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News-Sentinel.com Your Town. Your Voice.

GUEST COLUMN: Don't be too quick to criticize our brave school bus drivers

Copyright 2014 The Associated Press. All rights reserved. This material may not be published, broadcast, rewritten or redistributed.The Associated Press
Friday, September 08, 2017 12:01 am

They are criticized, under-appreciated, disrespected and often overwhelmed.

Yet, because of the numerous responsibilities placed upon them, they must wear many hats including that of monitor, counselor, first-aid administerer, referee, policeman, educator and, of course, school bus driver.

At any given time, they may be charged with the safety of up to 65 students and perhaps even more depending on the school bus route assigned to them. It is difficult enough to drive a 45-foot-long, 121/2-ton vehicle through the often busy and cluttered streets of Fort Wayne as it is.

But throw in kids between the ages of 5 and 18, where amongst the ranks will be those who are oblivious to the rules and may engage in any level of mischievous or even criminal behaviors, whether its throwing plastic water bottles, inappropriately touching other students or even screaming obscenities, as you might imagine for any bus driver to stay focused and engaged on the road while doing what they reasonably can to keep all students safe is an unenviable responsibility.

And yet school bus drivers all across the nation complete their tasks daily, most often without even a hint of appreciation.

But school bus drivers can face even more difficult challenges, challenges that they may have little control over. For they are the school employees who venture out in the community every morning and every afternoon. They open their doors to let students on as well to let them off. But when they open those doors, at any given time the unexpected can happen.

A painful reminder was offered last Oct. 5, when a Fort Wayne Community School bus pulled up to the intersection of Winter and Pettit Streets to make a routine stop. But it was not routine. Standing off from the bus stop was an adult male with a coat on and the hood pulled over his head.

When the driver opened the doors to let off high school students, the man jumped onto the bus and immediately verbally attacked the bus driver.

What became clear from the bus security cameras was that the man kept his right hand in his pocket.

When the driver attempted to call for assistance with the microphone, the man used his left hand to try to prevent the driver from calling out the emergency. As the driver attempted to react as he had been trained for just such unpredictable situations, the man finally pulled his right hand out of his pocket and smashed the driver causing injury.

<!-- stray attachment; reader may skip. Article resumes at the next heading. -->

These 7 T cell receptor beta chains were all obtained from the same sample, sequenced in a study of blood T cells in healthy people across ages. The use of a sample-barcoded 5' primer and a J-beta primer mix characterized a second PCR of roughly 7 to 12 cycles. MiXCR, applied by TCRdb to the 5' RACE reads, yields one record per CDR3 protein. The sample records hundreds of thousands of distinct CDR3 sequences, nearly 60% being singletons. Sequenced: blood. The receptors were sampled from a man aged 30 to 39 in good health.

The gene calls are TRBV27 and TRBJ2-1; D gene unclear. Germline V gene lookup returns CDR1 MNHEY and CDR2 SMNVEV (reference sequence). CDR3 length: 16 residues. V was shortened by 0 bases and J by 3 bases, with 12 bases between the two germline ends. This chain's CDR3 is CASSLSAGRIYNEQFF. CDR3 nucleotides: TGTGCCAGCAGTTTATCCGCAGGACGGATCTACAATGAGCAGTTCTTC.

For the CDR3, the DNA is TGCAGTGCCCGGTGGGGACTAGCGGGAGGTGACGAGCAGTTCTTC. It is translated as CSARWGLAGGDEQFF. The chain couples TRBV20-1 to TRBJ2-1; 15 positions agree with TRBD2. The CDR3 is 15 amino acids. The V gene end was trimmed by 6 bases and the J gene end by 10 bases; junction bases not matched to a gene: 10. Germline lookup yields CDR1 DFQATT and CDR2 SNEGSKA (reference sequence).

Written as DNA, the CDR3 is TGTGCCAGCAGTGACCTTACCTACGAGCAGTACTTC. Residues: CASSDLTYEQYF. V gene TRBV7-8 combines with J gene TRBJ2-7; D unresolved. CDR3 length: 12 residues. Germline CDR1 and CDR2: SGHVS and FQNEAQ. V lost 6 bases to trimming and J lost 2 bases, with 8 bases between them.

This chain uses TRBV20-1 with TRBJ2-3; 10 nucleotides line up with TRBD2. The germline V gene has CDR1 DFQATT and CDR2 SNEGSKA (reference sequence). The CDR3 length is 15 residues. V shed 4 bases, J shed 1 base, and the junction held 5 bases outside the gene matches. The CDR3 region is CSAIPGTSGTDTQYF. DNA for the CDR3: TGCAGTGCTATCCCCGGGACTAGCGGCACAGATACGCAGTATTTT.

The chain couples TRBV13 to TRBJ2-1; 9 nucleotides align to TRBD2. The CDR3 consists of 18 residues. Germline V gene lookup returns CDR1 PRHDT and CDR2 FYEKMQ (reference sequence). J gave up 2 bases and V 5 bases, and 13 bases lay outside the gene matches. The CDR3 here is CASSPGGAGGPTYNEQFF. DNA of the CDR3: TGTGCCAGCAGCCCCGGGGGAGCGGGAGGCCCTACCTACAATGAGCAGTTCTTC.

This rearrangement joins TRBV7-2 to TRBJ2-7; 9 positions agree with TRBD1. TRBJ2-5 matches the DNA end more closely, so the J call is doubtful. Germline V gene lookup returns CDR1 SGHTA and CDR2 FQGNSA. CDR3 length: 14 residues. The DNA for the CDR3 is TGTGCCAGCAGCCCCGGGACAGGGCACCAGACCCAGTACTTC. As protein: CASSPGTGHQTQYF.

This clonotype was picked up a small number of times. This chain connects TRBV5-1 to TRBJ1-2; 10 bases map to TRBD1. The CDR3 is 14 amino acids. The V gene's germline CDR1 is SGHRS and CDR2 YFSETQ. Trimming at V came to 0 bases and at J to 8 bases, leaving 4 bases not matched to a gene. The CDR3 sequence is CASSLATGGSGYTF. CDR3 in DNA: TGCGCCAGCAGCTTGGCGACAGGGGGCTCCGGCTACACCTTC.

The cameras then revealed the man immediately returned his hand into his pocket, jumped off the bus and proceeded to run away. Now, why the man kept his right hand in his pocket is unknown.

But for anyone trained to spot possible weapons, even a handgun, this would most certainly be an eye-catcher.

The driver, although injured, was able to complete his call, reporting all the details that he could to the transportation security staff. Fort Wayne Police were contacted and within a short period of time, the suspected was identified and later apprehended.

The man was identified as Vincent J. Harris Jr. wasand charged and ordered by the courts to serve six months for criminal trespass. The battery charge was ultimately dismissed.

As unbelievable as it may sound, school bus drivers face the possibility that such violent acts may confront them on any given day. Every school bus driver must keep their wits about them because the safety of all the students on the bus, as well as the driver’s safety hinges on the driver properly reacting, and hopefully if the opportunity presents itself, to diffuse the person from acting out violently.

Unfortunately, an Alabama school bus driver by the name of Charles Poland Jr. was shot and killed in front of the students on his bus back in 2013. The perpetrator, Jimmy Lee Dykes, known for his anti-government opinions, had early on introduced himself to Poland, trying to win his trust. It was all a ruse, however, as he revealed his intentions when he boarded Poland’s bus demanding that a student be given over to him that he could use as a hostage.

Poland resisted and lost his life. Dykes grabbed a 5-year-old, took the child to an underground bunker that he had constructed and gave his demands to the FBI. However, Dykes himself was killed when the FBI laid siege to the bunker. The student luckily survived.

Whether it’s a bus coming upon the scene of an active shooting, a turf war between street gangs, an estranged parent willing to do the unthinkable to gain access to their child, a student who brings a weapon onto a bus to gain attention or an angry parent mad at a student who is claimed to have bullied the parent’s child, a school bus driver must be prepared for just about anything imaginable.

So before you take the driver of that big yellow machine for granted, or are quick to criticize before really thinking the issue to the fullest, just try putting yourself behind the wheel of the bus and into the shoes of the driver.

Bob Rinearson is a resident of Fort Wayne.


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